A rolling stone gathers no moss*; WE ALL SAY THEM, BUT WHAT DO THEY REALLY MEAN? *A WASTREL OR VAGABOND CANNOT BE CAUGHT IF THEY ARE ALWAYS ON THE MOVE.
WE all know there's no point crying over spilt milk, every dog has its day and a cat may look at a king.
But why? These sayings seem to have been with us forever, but where do they come from? Now these mysteries of the English language - and the origins of many other traditional sayings, proverbs and superstitions - are revealed in new boo?One for Sorrow: A Book of Old-Fashioned Lore.
Don't worry that curiosity killed the cat, strike while the iron's hot and read on... Bless you..
HEAR someone sneeze, and it's an automatic reaction to say: "Bless you."
Originally it was believed a sneeze caused your soul to leave your body for a moment, when the Devil might snatch it.
Or in Ireland, it was the Little People.
Too One for sorrow.. THE magpie was long considered to be a bird of ill-omen because, so the story goes, it was the only bird not to comfort Jesus on the cross. And a Scottish tradition holds the bird has a drop of the Devil's blood under its tongue.
Might as well be hanged for a sheep as a lamb IN the 17th century the harsh penal system attached the death penalty (or deportation to Australia) to a list of crimes which today would be seen as minor. Theft of goods worth more than a shilling carried the ultimate penalty as did sheep rustling. The phrase points out that rather than being deterred, it simply encouraged hungry thieves to set their sights on the largest sheep they could find.
An apple a day.. The Welsh people held the apple in high regard well before its health benefits were properly understood.
In fact, an early Welsh poetry book, The Red Book of hergest, says it will 'combat all sorts of agues'.
Nowadays, doctors confirm that they are very rich in vitamin C, and contain antioxidants which help fight cancer and can reduce the risk of suffering a stroke.
Too many cooks spoil the broth ORIGINALLY this saying went "the more cooks, the worse the potage" - potage being a sort of thick stew-like soup made from scraps. It needed seasoning, but if too many cooks had a go it would taste horrible.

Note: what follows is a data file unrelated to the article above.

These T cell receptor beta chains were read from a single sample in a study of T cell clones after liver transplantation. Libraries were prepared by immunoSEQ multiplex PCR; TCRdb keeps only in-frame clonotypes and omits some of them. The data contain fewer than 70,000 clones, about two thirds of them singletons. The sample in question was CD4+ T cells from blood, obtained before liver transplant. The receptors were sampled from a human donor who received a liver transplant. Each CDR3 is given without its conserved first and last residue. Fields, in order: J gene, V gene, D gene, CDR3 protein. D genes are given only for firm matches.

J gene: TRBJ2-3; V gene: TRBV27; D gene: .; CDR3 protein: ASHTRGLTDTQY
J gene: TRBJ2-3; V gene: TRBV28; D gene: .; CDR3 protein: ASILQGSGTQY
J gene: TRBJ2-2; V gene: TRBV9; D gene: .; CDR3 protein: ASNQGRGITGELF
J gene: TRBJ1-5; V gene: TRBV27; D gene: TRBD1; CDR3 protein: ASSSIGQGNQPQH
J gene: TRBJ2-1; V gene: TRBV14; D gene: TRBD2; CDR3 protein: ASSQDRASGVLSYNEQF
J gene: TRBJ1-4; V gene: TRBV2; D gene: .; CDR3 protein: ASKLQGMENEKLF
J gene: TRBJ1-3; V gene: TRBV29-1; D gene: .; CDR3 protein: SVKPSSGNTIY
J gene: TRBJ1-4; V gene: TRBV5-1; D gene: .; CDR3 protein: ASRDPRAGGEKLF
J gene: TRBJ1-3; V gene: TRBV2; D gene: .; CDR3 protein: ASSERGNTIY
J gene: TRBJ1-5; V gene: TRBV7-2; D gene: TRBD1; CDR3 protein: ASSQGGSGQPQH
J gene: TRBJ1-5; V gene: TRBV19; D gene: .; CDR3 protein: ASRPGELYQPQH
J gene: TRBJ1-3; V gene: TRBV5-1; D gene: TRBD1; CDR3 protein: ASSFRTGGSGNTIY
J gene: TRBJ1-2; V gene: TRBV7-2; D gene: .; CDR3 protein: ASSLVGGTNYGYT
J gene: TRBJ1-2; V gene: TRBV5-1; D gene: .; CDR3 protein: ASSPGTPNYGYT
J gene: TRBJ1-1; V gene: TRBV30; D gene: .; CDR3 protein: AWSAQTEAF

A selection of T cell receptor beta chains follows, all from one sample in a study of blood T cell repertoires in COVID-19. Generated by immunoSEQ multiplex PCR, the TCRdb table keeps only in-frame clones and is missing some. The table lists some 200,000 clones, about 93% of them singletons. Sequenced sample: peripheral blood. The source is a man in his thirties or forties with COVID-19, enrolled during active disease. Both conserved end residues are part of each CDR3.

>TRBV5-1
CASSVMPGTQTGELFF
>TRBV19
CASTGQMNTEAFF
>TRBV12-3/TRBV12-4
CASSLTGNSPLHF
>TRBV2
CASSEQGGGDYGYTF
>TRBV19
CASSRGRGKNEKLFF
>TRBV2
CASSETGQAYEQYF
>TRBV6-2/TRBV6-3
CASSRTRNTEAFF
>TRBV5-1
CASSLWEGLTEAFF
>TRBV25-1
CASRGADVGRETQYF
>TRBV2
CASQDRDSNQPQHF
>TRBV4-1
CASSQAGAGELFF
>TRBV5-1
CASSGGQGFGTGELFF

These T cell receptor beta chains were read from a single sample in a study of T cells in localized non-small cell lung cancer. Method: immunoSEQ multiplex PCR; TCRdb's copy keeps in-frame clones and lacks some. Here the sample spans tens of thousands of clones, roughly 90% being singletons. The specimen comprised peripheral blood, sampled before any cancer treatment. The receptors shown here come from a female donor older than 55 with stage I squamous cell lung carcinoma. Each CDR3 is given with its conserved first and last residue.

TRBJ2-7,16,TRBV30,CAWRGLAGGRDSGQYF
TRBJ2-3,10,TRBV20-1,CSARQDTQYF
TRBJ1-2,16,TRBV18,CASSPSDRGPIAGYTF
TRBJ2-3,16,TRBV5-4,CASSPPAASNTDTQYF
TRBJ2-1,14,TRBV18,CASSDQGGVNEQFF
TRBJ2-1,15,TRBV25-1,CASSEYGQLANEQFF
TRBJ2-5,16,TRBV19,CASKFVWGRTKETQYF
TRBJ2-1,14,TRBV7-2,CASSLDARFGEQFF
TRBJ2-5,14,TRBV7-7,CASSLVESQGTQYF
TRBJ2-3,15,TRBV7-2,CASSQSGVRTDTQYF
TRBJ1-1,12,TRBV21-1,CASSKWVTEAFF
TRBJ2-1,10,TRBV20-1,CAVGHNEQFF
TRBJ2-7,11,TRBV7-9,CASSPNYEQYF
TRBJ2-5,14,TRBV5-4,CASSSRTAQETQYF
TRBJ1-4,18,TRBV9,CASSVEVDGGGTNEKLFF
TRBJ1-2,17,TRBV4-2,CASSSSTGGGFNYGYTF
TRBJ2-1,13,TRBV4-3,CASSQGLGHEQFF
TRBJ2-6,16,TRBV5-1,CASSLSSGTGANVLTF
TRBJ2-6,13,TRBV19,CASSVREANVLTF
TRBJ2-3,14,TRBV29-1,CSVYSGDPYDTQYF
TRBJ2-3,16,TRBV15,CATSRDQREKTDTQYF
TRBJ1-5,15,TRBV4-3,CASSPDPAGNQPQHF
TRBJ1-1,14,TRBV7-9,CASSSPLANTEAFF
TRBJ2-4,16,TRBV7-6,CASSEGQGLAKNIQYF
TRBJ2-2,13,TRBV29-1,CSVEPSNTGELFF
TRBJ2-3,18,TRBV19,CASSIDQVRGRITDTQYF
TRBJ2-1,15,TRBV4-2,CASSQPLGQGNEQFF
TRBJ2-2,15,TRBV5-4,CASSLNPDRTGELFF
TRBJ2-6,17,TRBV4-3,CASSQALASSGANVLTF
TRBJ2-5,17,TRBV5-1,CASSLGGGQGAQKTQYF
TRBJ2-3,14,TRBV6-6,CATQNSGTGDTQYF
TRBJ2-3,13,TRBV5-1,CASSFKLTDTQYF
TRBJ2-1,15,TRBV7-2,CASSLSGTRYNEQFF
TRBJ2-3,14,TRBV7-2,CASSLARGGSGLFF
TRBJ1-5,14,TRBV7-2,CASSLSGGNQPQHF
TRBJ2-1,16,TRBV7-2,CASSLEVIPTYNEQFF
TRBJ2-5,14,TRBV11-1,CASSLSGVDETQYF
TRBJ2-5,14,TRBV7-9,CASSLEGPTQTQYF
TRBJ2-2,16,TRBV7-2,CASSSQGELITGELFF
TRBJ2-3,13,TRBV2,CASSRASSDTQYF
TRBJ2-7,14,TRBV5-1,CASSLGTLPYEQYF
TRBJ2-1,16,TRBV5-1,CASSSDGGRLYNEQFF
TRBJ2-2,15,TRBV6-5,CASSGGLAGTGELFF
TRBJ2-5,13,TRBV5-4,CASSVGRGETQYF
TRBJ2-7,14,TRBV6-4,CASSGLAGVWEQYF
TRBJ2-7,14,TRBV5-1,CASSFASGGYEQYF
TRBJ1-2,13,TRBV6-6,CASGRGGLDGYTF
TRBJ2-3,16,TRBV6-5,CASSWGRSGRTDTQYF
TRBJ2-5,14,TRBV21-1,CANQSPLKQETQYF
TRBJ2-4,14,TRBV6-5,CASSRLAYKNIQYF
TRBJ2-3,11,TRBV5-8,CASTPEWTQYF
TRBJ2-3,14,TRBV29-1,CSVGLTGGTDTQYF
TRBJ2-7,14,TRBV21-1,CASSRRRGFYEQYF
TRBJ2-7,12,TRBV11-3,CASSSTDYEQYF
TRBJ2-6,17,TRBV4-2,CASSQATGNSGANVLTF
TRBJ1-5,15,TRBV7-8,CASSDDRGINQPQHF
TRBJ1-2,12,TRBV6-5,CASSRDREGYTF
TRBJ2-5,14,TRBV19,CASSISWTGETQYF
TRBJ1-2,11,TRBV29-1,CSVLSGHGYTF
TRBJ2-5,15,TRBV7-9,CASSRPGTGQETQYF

Every dog has his day ThIS may sound harmless, but its origins in Ancient Greece are very grisly. It was coined following the death of the playwright euripides, who was mauled by a pack of dogs set on him by a rival.
Cold hands, warm heart TAKeN from the French "froides main, chaudes amours", it's a playful way to check if someone is in love. Lack of blood i n the hands shows it is all is in the heart, the site of passion.
Still waters run deep FIRST seen in a biography of Alexander the Great in AD50, it's a reminder of the dangers of crossing rivers.
For the Macedonian leader and his armies, deep water was a threat.
Don't look a gift horse in the mouth A YOUNG horse is worth more than an old one and examining a horse's teeth is the best way to assess its age. But looking in the mouth of a nag given to you is rude as you're trying to put a value on a present.
First used 400AD by St Jerome.
Don't buy a pig in a poke IN the medieval marketplace a "poke" was a bag.
Unscrupu-lous traders would claim their bag held a fresh suckling pig, when in reality it was well past its best - or not even a pig at all.
?One for Sorrow: A Book of Old-Fashioned Lore by Chloe Rhodes (Michael O'Mara Books)